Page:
Physics is one of Linköping University’s largest and broadest research fields. The focus is on the properties of materials, but other fields of study include theoretical physics, quantum physics and research at the intersection of physics, chemistry and biology.

Physics is one of the basic sciences, and at LiU there is extensive research in everything from theoretical physics and quantum physics to applied research in fields such as surfaces and thin-film physics, optics, semiconductors, soft materials, nanomaterials, sensors, solar cells, LEDs and thermoelectricity. For more on the various research fields, see below.

Research ranges all the way from deep basic research to applied research with conceivable applications in medicine and biology, as well as electronics, energy, the computer memory of the future, and not least in various branches of the engineering industry.

Applied physics is an important field in doctoral studies here, and doctoral students can attend one of the graduate schools within the field: Agora Materiae and Forum Scientum.


Research groups

Research areas, material science and quantum theory



The researchers study the properties and structure of graphene and of other two-dimensional materials, such as MXene. LiU researchers have developed a unique method to manufacture graphene on silicon carbide.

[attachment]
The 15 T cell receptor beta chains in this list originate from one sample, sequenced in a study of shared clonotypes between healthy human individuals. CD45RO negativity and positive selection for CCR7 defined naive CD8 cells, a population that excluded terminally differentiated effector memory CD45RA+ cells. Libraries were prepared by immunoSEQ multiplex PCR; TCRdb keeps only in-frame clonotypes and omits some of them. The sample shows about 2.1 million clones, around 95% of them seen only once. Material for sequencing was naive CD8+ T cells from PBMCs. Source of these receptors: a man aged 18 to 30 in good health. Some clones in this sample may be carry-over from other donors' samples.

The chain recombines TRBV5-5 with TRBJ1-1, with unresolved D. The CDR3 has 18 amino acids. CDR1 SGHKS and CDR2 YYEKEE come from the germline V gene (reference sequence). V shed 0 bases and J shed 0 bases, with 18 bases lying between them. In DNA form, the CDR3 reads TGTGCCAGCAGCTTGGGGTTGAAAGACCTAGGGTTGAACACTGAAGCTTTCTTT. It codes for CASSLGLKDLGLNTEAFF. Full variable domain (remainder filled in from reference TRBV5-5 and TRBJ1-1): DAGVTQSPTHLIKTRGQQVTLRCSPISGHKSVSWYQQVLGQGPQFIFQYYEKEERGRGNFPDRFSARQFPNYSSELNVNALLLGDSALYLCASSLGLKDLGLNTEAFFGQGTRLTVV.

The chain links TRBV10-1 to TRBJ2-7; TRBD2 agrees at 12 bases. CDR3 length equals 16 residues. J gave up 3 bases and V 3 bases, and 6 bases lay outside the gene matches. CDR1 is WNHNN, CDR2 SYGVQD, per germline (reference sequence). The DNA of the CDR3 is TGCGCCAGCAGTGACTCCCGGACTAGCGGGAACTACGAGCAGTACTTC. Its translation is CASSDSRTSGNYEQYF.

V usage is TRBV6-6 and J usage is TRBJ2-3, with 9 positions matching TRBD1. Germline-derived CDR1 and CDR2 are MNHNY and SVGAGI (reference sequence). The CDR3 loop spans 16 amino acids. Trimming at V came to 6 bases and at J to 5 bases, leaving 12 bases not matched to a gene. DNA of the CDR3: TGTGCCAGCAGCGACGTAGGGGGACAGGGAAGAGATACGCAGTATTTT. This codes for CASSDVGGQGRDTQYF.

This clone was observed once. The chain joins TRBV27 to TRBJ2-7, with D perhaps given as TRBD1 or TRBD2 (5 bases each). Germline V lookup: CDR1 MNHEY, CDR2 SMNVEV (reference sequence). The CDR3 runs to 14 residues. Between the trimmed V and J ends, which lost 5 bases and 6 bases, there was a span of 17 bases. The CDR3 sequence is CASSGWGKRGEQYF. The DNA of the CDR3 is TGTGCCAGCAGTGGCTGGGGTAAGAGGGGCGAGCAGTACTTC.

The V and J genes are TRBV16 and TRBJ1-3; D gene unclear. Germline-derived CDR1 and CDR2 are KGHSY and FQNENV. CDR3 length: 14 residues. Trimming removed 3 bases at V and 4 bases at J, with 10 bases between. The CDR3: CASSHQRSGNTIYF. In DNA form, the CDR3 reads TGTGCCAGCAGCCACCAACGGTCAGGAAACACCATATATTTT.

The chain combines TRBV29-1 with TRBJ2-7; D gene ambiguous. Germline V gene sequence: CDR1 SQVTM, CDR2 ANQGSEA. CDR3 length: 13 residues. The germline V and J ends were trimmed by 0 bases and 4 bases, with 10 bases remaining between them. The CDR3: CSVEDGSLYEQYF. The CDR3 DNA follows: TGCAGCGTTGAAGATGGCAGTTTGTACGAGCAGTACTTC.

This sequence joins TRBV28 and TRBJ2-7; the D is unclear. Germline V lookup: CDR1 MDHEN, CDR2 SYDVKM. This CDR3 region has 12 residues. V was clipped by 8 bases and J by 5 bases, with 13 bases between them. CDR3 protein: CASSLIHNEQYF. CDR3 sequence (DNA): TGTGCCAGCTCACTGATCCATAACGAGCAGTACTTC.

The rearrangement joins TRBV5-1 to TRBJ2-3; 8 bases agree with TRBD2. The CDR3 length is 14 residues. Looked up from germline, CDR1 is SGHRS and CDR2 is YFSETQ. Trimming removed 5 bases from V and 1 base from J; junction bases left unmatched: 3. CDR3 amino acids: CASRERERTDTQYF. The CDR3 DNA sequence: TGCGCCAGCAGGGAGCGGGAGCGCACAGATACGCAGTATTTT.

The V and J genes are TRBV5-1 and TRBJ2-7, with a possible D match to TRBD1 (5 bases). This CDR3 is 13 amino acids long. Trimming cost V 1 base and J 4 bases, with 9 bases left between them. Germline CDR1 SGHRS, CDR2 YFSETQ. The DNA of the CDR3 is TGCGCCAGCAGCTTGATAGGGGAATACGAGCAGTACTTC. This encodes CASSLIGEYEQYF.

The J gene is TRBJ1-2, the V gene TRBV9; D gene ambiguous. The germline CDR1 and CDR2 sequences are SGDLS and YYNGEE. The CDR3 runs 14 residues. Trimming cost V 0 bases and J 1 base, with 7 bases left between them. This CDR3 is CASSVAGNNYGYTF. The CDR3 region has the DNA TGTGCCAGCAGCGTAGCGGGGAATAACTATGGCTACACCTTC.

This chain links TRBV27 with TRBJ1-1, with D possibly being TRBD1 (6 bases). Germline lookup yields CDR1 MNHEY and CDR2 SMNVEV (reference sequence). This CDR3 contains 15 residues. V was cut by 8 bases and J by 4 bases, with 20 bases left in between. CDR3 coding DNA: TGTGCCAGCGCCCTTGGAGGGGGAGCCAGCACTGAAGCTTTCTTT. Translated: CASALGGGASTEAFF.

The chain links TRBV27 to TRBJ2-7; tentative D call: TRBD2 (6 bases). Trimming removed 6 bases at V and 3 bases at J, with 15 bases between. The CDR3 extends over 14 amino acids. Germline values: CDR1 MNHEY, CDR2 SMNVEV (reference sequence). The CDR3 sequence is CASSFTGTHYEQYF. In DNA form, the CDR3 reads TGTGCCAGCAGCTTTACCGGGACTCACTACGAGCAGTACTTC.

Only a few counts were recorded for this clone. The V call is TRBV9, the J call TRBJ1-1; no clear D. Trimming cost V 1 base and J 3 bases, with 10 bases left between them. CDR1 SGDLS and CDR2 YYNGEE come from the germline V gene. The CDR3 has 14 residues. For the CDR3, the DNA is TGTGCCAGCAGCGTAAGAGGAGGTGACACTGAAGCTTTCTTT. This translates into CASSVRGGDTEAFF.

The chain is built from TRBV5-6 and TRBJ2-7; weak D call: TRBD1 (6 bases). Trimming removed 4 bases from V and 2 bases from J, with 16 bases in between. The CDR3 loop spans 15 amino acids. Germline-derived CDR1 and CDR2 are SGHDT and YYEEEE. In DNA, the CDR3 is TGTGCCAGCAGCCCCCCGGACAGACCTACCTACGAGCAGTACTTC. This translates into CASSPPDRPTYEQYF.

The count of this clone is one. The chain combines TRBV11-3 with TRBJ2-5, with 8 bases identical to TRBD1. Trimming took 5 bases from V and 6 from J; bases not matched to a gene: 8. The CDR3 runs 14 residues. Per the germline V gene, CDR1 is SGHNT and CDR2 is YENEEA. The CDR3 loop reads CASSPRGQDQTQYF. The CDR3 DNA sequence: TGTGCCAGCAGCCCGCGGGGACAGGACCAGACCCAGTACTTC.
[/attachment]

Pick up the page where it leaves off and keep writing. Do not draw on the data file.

Jianwu Sun

Semiconductor materials

Large research groups are studying materials as silicon carbide, nitrides and graphene. One major area of study is how manufacturing technology influences the properties of various electrical, optical and magnetic semiconductors.

Rickard Gunnarsson Plasma och ytfysik

Soft Materials

An area in the boundary between technology and medicine. Researchers are developing nanolayers that have properties similar to those of biological materials, and they are using 3D printers to produce new materials.

National activities


Server with attached cables.

Things are heating up for superconductors

Researchers at Linköping University have, by way of a number of theoretical calculations, shown that magnesium diboride becomes superconductive at a higher temperature when it is stretched.

Spin-polarized semiconductor light emitting structure.

Major initiative in materials research for sustainability

A billion-kronor investment into research under the auspices of the Wallenberg Initiative Material Science for Sustainability (WISE) will develop sustainable and efficient materials to solve some of the huge challenges we face.

Swedish Research Council grant for secure quantum communication

The Swedish Research Council has awarded SEK 1.4 million to SECRET, a European collaborative project to increase security in quantum communication. The project, with a budget of EUR 340,000, will be coordinated by LiU researcher Guilherme Xavier.

Doctoral studies and graduate schools